Hidden Gems – Radioactive Man

With so many big names and big events plastered across the shelves of your LCS, sometimes great comics get left behind – buried in longboxes until someone comes along to find these Hidden Gems.

radioactive-man1By Cindy Vance, Steve Vance, Bill Morrison and Matt Groening

I haven’t actively watched The Simpsons in nearly 10 years. There was a time, though, when I was all over the weeknight reruns. And of course I had a fair amount of Simpsons comics. The best of the bunch, especially now, were the Radioactive Man books. Yes, Bongo Comics made a miniseries of Radioactive Man comics, but in a VERY unique way. The series chronicles the tales of Claude Kane III in his fight against crime as the irradiated do-gooder, but it’s not your standard miniseries.

Each issue is pulled from a different era of the character’s 50+ year “history” of comics. Rather than issues 1 through 6, Radioactive Man saw the release of issues 1, 88, 216, 412, 679 and 1000. Each issue is from a different decade and thus parodies conventional comics from that time. The first issue borrows heavily from the Hulk’s origin tale before moving on to Superman’s arctic hideaway. My favorite issue is #216 (though the “Dark Radioactive Man” saga from issue #412 is a close second). Remember the Green Arrow issues where Speedy got hooked on drugs? Well, Radioactive Man faced a much more serious matter. In 1972, “RM” was led to believe his trusty sidekick Fallout Boy had become a dirty hippie. It’s preposterous, but it’s written in a style very reminiscent of old comics and it’s really, really funny. When they caught up to modern times (in 1994), they hit Spawn with issue #1000, giving Radioactive Man a ridiculously long cape a la McFarlane’s alleyway avenger along with two Sam & Twitch-esque detectives. If it all sounds wonderfully weird, that’s because it is.

radioactive-man412To further drive home the point that these are “old comics,” every issue had awesome ads for fake products on the back cover like the old comics used to, such as a 70-piece Vietnam war battle playset (complete with little body bags for your army men) and a very Charles Atlas-inspired mail-away offer. It all just gels perfectly with the overall aesthetic. The art never changes, but the writing style emulates the time frame pretty well.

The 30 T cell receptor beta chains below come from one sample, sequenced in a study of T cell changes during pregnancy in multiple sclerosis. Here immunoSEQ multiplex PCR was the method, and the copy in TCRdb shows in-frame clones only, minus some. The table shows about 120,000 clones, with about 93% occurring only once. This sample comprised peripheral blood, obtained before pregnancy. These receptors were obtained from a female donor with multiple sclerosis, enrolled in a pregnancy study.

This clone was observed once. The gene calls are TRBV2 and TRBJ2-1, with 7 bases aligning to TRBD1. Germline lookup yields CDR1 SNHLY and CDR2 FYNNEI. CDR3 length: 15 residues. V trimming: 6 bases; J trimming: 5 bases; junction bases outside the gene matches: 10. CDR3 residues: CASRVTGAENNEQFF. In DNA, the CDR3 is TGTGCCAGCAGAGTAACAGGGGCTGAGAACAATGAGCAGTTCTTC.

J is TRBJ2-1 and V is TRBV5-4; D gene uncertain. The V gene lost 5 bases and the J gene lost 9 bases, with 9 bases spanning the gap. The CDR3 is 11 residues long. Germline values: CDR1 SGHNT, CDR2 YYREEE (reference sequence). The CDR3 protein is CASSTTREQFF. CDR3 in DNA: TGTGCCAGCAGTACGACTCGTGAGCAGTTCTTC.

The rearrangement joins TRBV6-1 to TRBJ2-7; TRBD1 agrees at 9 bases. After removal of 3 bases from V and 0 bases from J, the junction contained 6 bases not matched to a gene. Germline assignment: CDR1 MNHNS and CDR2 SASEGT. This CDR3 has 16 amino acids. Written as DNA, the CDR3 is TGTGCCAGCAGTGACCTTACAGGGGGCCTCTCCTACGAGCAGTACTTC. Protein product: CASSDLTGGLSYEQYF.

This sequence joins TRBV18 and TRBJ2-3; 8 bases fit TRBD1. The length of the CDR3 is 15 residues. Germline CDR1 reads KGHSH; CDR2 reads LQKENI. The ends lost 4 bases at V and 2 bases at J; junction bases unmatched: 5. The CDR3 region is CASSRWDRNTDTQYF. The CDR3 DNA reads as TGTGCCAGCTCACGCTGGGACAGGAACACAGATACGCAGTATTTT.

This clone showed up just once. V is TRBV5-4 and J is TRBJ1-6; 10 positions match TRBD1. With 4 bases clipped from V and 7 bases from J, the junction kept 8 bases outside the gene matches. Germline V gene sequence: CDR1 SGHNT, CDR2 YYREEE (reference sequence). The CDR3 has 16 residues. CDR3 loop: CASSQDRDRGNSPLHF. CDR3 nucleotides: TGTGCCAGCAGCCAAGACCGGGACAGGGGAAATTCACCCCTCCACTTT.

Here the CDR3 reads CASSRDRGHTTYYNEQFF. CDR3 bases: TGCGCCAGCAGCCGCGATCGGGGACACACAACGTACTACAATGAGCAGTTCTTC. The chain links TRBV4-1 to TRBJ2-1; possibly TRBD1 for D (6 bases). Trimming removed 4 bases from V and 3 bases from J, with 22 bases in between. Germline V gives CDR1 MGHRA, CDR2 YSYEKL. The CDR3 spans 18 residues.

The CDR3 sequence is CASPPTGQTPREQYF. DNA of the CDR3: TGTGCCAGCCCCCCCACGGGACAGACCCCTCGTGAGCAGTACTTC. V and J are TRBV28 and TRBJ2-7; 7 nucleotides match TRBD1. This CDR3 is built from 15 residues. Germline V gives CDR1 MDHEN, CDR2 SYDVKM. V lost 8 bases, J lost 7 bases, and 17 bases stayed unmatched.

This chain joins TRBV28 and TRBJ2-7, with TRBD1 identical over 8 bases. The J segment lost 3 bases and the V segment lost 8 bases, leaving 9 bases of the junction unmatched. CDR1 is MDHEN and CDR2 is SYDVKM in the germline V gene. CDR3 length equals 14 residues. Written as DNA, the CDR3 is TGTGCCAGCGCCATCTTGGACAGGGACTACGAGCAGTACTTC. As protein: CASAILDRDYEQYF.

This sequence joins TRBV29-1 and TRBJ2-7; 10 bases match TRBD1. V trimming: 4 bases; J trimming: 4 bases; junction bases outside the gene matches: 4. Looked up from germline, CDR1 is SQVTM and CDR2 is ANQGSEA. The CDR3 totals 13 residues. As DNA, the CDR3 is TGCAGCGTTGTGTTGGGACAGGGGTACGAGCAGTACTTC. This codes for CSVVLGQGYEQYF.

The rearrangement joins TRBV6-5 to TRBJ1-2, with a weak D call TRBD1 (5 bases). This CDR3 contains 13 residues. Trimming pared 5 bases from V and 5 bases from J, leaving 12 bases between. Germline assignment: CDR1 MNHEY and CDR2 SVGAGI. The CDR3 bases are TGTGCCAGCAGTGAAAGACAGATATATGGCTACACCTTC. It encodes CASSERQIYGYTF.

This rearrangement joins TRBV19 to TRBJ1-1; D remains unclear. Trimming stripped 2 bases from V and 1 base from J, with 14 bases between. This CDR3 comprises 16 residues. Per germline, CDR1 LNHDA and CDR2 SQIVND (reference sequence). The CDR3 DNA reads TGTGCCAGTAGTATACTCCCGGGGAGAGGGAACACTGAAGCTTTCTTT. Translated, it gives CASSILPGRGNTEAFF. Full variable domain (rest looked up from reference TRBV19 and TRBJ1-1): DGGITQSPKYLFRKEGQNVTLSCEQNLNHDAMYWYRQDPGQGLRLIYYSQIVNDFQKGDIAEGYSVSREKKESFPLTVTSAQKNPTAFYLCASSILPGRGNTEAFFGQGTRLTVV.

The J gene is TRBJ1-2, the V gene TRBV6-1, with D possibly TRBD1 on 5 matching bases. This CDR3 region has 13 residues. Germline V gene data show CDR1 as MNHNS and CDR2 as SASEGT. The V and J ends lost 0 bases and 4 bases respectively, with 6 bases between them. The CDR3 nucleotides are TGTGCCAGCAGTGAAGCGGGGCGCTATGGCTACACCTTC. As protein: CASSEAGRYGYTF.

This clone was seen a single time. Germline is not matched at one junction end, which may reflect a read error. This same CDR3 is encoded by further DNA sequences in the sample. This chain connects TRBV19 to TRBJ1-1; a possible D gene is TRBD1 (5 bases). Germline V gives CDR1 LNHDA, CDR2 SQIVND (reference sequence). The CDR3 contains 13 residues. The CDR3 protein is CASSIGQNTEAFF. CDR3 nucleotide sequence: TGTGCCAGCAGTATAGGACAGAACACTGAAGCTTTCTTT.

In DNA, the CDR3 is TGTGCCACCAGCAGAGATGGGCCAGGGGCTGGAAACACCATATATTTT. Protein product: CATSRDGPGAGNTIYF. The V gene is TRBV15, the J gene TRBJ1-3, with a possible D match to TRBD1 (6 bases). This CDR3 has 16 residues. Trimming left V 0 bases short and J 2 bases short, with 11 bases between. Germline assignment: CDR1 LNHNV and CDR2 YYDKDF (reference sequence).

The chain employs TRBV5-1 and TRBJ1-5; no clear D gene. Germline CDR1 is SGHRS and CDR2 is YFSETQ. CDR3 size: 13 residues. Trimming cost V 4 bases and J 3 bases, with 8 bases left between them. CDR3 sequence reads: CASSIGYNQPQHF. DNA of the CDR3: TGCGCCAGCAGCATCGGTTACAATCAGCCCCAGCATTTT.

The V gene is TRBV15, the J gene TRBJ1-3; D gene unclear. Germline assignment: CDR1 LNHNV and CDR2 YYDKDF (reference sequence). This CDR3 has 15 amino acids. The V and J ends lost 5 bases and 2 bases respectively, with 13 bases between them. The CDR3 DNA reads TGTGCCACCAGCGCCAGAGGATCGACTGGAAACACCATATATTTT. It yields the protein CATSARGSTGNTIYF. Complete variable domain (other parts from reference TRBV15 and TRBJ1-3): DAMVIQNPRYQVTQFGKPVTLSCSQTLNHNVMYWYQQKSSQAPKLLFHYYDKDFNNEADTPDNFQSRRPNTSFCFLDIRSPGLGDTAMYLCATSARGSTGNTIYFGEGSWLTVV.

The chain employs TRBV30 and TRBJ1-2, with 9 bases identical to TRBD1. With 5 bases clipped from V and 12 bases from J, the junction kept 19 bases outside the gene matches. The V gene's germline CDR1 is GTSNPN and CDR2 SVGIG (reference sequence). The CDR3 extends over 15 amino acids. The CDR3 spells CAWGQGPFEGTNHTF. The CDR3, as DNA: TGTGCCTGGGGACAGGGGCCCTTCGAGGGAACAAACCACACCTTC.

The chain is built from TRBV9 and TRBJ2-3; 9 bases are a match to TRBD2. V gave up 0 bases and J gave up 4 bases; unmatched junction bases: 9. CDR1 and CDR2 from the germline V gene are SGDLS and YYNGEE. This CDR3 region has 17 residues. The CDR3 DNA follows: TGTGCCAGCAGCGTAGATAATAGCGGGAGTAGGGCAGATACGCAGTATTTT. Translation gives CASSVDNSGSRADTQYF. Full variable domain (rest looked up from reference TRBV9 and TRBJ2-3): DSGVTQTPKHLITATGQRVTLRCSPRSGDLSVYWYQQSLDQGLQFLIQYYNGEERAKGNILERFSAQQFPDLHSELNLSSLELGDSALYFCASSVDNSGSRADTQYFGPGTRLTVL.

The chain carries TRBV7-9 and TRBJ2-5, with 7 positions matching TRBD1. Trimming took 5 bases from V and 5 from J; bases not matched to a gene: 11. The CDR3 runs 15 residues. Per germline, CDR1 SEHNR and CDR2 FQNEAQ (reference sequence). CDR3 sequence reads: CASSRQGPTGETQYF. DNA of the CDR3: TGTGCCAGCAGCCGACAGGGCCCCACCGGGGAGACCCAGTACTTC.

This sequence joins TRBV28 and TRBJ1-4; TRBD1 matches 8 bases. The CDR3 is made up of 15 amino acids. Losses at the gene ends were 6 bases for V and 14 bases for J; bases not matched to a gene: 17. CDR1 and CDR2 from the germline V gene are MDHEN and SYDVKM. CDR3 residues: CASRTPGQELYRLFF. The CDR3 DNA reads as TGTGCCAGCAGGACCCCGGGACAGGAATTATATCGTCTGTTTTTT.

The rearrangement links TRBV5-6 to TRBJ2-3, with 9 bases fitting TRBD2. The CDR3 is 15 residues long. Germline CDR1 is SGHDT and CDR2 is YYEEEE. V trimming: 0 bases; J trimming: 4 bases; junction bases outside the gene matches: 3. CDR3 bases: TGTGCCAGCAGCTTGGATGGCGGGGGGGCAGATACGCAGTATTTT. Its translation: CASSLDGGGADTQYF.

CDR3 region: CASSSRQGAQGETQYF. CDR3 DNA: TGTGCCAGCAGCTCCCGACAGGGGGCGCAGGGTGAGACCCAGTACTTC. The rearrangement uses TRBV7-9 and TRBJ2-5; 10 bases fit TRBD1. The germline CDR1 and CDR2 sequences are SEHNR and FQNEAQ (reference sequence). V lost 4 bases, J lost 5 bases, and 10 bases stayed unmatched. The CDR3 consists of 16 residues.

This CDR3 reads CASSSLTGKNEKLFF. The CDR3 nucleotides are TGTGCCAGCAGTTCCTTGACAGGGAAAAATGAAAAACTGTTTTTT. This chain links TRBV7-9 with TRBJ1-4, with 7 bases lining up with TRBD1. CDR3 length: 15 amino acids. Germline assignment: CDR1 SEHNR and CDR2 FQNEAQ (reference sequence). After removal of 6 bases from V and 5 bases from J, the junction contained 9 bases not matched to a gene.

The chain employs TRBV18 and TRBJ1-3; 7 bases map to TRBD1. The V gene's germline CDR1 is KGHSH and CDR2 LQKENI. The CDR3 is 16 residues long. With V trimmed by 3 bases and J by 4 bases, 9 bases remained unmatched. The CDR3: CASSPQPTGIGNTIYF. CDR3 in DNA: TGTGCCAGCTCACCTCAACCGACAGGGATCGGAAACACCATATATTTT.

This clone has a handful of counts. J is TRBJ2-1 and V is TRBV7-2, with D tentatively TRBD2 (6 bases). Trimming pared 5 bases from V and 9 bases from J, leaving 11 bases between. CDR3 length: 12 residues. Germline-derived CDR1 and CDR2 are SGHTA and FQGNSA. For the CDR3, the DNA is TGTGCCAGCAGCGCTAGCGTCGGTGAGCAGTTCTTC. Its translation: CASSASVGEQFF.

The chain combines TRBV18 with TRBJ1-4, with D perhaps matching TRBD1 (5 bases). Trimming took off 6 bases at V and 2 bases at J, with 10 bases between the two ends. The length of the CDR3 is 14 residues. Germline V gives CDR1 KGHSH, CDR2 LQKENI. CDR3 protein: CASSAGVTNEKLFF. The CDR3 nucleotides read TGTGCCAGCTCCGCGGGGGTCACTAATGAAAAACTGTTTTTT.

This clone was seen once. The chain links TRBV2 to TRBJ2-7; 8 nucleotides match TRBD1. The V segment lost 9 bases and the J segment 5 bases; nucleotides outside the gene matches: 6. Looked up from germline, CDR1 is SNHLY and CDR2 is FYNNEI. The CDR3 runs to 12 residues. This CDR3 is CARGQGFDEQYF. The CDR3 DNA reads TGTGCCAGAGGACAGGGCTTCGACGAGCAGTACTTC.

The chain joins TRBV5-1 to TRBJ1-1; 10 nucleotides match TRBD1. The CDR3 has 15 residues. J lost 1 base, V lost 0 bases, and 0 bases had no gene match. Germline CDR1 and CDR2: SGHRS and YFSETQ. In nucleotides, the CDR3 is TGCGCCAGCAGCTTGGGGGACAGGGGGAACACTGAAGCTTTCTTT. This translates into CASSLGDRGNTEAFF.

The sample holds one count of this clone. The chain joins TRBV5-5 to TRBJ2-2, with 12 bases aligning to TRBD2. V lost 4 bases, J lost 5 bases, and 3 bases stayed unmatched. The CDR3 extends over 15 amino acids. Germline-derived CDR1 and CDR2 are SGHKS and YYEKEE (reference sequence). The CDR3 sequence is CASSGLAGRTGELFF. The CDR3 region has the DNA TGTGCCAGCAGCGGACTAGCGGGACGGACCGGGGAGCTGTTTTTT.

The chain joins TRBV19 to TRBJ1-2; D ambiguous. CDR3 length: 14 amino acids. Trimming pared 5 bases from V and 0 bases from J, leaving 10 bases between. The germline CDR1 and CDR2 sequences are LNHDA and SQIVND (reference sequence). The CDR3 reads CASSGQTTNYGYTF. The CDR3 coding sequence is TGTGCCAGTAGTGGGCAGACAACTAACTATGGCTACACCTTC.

Character-wise, RM and his supporting cast are parodies of popular characters, and they all overuse the two-letter abbreviations. One of the longest running gags is a take on the Clark Kent/Superman glasses problem. See, the lightning bolt on his head isn’t part of his costume. It’s a piece of shrapnel from the explosion that gave him his powers. Removing it never works out (it turned him into Dark Radioactive Man, after all), so Claude always wears a hat. This leads to some pretty good sight gags where a wind gust blows his fedora off, so he steals Mary Tyler Moore’s hat from her eponymous opening sequence to cover the lightning bolt, among other weirdness.

Sadly, these issues were never collected in paperback, so you’ll have to go eBaying or longbox diving to find the individual issues. If you’re a Simpsons fan, these are definitely worth picking up for the in-universe gags. A young Marge Bouvier had a letter printed in the comic back in the day, for example. Even if you’re not big on The Simpsons, the satire of comics here is pretty damn solid. I definitely recommend these if you can find them.

radioactive-man216 radioactive-man1000

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Who ARE these people!?

Lee Rodriguez is a co-founder and Editor-in-Chief of Panels On Pages. He is also a freelance graphic and web designer, action figure customizer, swell guy, and an awesome dad.

I'm even on Google+... Kind of.

Comments (5)

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  1. Spider_Fan14 says:

    wow, those do sound awesome. I remember buying an issue of RM that was a parody of Jack Kirby’s New Gods and Darkseid was named “Backseid” and an issue of Simpsons that had a back up of him and an Avengers-like team going against a Hydra-like organization.

  2. Tomer Soiker says:

    “Hydra” must have been that secret evil organization Homer once went to work for.

  3. Jason Kerouac says:

    Intriguing…

  4. potatojoe says:

    I love those comics. Another good one was the “movie” special.

  5. Ben Gilbert says:

    That “Spawn” parody cover had me laughing out loud. I’m definitely going to have to seek these out.

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